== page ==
When was the last time you remembered getting into trouble at a football game?
You may have seen it on the news, read a story, or even witnessed it yourself – threats of violence, abusive chants, or even large-scale crowd rioting.
And when you saw that anger, what was your first thought?
I guess most people would assume leadership failure, heavy drinking, or maybe even the collapse of society.
I don’t think many people would primarily blame the antics of Lairy fans on cocaine, the Class A staple that’s been associated with bankers and celebrities for years.
So when the government starts insisting that cocaine use is what they need to address in order to combat rising incidents of “violence and disorder” at football games, something is wrong.
There’s a problem with football culture in the UK, but I don’t think it’s a coke problem.
Police Secretary Kit Malthouse announced a new rule this week, warning any football fan convicted of selling or taking a Class A drug at a game that they face a five-year ban and may have to surrender their passports if their team it’s playing abroad.
That’s just stupid. Let’s have a look.
A report by the UK Football Police in January this year reported that the 2020/21 season saw a 47% increase in arrests and a 36% increase in match disorder compared to the same period last year.
Those are big, scary numbers! But while they’re useful when used as soundbites, they don’t nearly tell the whole story.
I don’t know if you’re paying attention to the news, but there was a fairly significant global event that has impacted football viewership over the last few years.
The pandemic doesn’t fully explain this surge, but it’s certainly a factor, as does the increase in the number of games police attended over the past season.
Tossing that out the window and saying ‘Nah, it’s actually the cokeheads’ stinks at the government looking for a convenient excuse for a problem that has existed in English football for a long, long time.
Some people are just assholes. Logically, it follows that a good handful of football fans are assholes, given that the sport is a rough cross-section of society like any activity in the countryside.
When you bring tens of thousands of people together, especially in an environment that encourages significant drinking, it’s no surprise that some assholes show up.
That is the fundamental problem with policing football fans in this country.
Difficult to deal with thousands of people all in crowd mode – you know that thing where 50 people storm the barrier so you might as well be the 51st because hey you don’t wanna be the sucker left behind – when you decide you don’t want to be consensually monitored.
Last summer’s European Championships final was the real catalyst for this reform, as thousands of people tried to storm into Wembley Stadium without tickets and isolated instances of outrageous behavior went viral (how could we forget the ‘Bum Flare’ man ? )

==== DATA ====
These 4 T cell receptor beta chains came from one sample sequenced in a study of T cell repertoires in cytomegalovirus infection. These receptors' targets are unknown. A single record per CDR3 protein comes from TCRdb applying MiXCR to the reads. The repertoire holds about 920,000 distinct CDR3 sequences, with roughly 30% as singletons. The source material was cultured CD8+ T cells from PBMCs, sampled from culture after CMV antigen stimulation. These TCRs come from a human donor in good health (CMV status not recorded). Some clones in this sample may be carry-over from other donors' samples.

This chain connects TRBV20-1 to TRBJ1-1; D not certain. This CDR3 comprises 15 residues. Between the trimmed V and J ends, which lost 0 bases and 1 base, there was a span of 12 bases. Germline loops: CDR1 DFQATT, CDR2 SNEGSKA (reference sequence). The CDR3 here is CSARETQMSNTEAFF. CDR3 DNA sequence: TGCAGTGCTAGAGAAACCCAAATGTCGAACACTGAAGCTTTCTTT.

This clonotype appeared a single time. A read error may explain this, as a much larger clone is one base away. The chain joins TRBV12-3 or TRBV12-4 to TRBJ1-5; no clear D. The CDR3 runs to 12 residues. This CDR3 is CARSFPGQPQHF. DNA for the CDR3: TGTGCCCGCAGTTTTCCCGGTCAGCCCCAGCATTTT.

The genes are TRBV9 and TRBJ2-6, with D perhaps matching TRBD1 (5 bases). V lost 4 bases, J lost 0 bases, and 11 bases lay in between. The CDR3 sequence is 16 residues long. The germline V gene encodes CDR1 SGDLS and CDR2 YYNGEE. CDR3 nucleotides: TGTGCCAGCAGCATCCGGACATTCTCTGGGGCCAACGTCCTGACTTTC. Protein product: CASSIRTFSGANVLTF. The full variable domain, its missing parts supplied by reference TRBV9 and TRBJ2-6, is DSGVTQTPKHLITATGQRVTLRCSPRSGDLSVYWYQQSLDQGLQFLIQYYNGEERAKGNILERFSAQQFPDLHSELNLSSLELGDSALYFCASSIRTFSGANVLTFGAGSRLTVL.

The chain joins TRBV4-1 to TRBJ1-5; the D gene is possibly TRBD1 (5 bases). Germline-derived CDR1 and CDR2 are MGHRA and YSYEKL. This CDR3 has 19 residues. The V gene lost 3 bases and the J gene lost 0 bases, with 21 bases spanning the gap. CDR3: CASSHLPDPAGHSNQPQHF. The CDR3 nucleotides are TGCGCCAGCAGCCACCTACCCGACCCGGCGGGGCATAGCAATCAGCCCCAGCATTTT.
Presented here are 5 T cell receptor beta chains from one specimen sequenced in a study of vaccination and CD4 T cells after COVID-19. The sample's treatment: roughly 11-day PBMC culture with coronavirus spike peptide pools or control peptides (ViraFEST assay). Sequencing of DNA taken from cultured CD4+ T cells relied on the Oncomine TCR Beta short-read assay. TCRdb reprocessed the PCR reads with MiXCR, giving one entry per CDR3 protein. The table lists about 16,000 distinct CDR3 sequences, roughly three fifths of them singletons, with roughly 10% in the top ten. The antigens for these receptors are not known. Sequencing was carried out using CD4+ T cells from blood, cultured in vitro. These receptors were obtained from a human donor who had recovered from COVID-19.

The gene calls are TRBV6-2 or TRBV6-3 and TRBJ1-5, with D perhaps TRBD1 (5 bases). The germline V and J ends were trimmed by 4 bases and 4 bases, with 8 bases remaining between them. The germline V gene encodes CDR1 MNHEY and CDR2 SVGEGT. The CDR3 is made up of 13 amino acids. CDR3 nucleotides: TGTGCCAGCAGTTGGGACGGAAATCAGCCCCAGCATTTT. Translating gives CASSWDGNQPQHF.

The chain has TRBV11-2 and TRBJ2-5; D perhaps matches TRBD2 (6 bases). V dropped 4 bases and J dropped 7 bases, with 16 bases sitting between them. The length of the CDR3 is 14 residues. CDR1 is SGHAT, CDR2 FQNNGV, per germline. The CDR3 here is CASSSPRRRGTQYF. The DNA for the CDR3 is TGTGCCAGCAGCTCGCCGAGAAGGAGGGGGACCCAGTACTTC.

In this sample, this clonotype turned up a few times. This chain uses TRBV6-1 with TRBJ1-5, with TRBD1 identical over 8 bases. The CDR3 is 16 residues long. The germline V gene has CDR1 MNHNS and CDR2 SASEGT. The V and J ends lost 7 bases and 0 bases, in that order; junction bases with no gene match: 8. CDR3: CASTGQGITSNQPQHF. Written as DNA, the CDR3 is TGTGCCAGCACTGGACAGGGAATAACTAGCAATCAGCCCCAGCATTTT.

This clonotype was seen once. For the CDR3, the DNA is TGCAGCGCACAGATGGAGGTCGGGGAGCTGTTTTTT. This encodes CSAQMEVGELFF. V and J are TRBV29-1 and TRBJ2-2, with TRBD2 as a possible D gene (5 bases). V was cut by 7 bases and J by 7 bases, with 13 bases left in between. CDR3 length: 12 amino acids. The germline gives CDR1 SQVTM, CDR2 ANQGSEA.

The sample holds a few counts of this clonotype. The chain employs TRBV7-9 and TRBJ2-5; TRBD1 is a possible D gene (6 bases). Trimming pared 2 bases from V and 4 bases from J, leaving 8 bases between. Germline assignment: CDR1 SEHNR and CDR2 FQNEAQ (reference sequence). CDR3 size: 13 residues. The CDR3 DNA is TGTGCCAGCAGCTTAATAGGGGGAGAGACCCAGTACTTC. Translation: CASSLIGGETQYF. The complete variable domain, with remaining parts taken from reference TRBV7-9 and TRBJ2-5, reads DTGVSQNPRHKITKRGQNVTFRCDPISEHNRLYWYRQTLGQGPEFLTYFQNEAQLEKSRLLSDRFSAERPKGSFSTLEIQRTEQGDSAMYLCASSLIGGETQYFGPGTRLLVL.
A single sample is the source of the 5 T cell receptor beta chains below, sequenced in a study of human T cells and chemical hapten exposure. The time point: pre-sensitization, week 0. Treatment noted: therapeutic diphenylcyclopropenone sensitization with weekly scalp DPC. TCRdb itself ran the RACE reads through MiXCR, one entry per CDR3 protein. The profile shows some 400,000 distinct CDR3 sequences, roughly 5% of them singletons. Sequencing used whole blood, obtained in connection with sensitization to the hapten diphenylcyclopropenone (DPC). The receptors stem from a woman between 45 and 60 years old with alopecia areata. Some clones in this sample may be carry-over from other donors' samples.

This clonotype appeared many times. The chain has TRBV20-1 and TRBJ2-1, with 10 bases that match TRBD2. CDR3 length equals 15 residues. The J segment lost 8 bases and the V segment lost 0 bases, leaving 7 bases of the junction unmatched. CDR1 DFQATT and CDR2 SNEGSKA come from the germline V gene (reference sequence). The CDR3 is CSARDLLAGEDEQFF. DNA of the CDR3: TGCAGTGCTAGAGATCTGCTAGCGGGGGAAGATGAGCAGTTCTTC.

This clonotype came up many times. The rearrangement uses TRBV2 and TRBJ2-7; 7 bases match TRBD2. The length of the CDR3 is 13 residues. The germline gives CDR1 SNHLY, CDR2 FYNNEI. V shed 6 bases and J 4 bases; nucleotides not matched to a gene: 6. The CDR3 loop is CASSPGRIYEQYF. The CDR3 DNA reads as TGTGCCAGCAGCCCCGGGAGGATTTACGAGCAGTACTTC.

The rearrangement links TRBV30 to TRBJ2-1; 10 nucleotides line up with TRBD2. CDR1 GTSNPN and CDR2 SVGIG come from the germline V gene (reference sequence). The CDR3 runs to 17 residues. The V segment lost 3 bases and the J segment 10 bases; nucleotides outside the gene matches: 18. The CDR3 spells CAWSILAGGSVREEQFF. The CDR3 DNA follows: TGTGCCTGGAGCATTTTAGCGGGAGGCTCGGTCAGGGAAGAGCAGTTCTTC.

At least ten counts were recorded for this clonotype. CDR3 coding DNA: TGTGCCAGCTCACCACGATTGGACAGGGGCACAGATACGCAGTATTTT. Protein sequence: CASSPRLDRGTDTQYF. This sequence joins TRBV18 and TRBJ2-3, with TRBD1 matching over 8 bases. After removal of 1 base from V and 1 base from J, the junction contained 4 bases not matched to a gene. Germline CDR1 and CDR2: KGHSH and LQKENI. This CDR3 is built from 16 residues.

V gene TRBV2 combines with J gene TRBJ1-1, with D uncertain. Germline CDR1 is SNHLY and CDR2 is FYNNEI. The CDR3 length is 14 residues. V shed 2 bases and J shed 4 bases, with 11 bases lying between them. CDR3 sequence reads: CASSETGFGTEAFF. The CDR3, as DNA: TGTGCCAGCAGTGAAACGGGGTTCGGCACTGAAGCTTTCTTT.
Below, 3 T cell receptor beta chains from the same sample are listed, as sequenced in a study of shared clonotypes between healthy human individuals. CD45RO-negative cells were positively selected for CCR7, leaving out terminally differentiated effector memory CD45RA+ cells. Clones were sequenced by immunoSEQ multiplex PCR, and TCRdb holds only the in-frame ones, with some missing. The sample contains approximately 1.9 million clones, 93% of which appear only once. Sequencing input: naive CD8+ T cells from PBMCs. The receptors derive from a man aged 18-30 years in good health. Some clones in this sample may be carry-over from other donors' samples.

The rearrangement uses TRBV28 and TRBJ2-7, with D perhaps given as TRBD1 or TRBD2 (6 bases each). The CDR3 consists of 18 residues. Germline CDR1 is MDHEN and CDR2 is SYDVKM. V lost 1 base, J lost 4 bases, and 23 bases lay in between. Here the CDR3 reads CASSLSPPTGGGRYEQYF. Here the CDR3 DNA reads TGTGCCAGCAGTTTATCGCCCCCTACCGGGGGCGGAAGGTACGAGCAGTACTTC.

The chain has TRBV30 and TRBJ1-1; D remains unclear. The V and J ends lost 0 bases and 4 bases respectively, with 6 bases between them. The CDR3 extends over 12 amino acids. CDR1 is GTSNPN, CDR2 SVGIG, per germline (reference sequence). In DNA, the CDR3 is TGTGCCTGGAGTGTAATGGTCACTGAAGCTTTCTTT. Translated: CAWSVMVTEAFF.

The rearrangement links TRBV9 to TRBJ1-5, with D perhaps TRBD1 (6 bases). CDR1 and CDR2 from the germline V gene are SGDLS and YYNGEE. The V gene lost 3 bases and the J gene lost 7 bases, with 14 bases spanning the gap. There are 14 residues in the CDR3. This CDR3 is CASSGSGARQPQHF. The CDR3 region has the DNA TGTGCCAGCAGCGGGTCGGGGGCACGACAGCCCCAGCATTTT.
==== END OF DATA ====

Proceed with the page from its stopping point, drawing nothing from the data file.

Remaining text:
The blast at the stadium was justifiably dangerous, and passers-by reported that some people were taking cocaine in the general carnage around the capital.
Shocking. Tens of thousands of people are having a huge party in London and it seems some of them have been on drugs.
Just… some of the folks sucking up a key here and there while surrounded by folks wreaking equal or more destruction with nothing stronger than several dozen old-fashioned lagers.
The aftermath focused on a few high-profile (or at least the few visible) drug users in the crowd, with a slew of headlines about how the “bum enthusiast” (Charlie Perry, to give him his Sunday name) had ALLOWED his cocaine use.
Because it’s easy to pick an example as an anecdote to create your own headlines, especially when you don’t want to get to the root of the problem – football fans and crowd mode are real, and they’re tougher as hell for the police.
Even more so when, day in, day out, your police force in the capital seems to be doing their best to undermine any trust and respect that anyone has ever placed in them.
But it’s okay. Our fearless Prime Minister is on the case. “Middle-class cokes” are a huge problem, says Boris Johnson.
“Their habit feeds a war in our streets and drives misery and crime in our country and beyond.”
Just listen to the man! Open minded! Clearly!
Johnson went “tough on the causes of crime,” adding, “That’s why we’re stepping up our efforts to ensure those who break the law face the full consequences – because using illegal drugs is never a crime without it.” Victim.”
That’s exactly the kind of hard-hitting statesmanship you’d expect from… ah, the Eton and Oxford boy who, yes, is on record talking about trying cocaine at university.
Is it possible that this headline-grabbing five-year ban is just that – a headline to cover up the problem that football culture in Britain is still toxic?
No, actually – it’s a lot worse than that.
It’s a headline handle stuck on the wrong wall in the wrong house. Three cities further.
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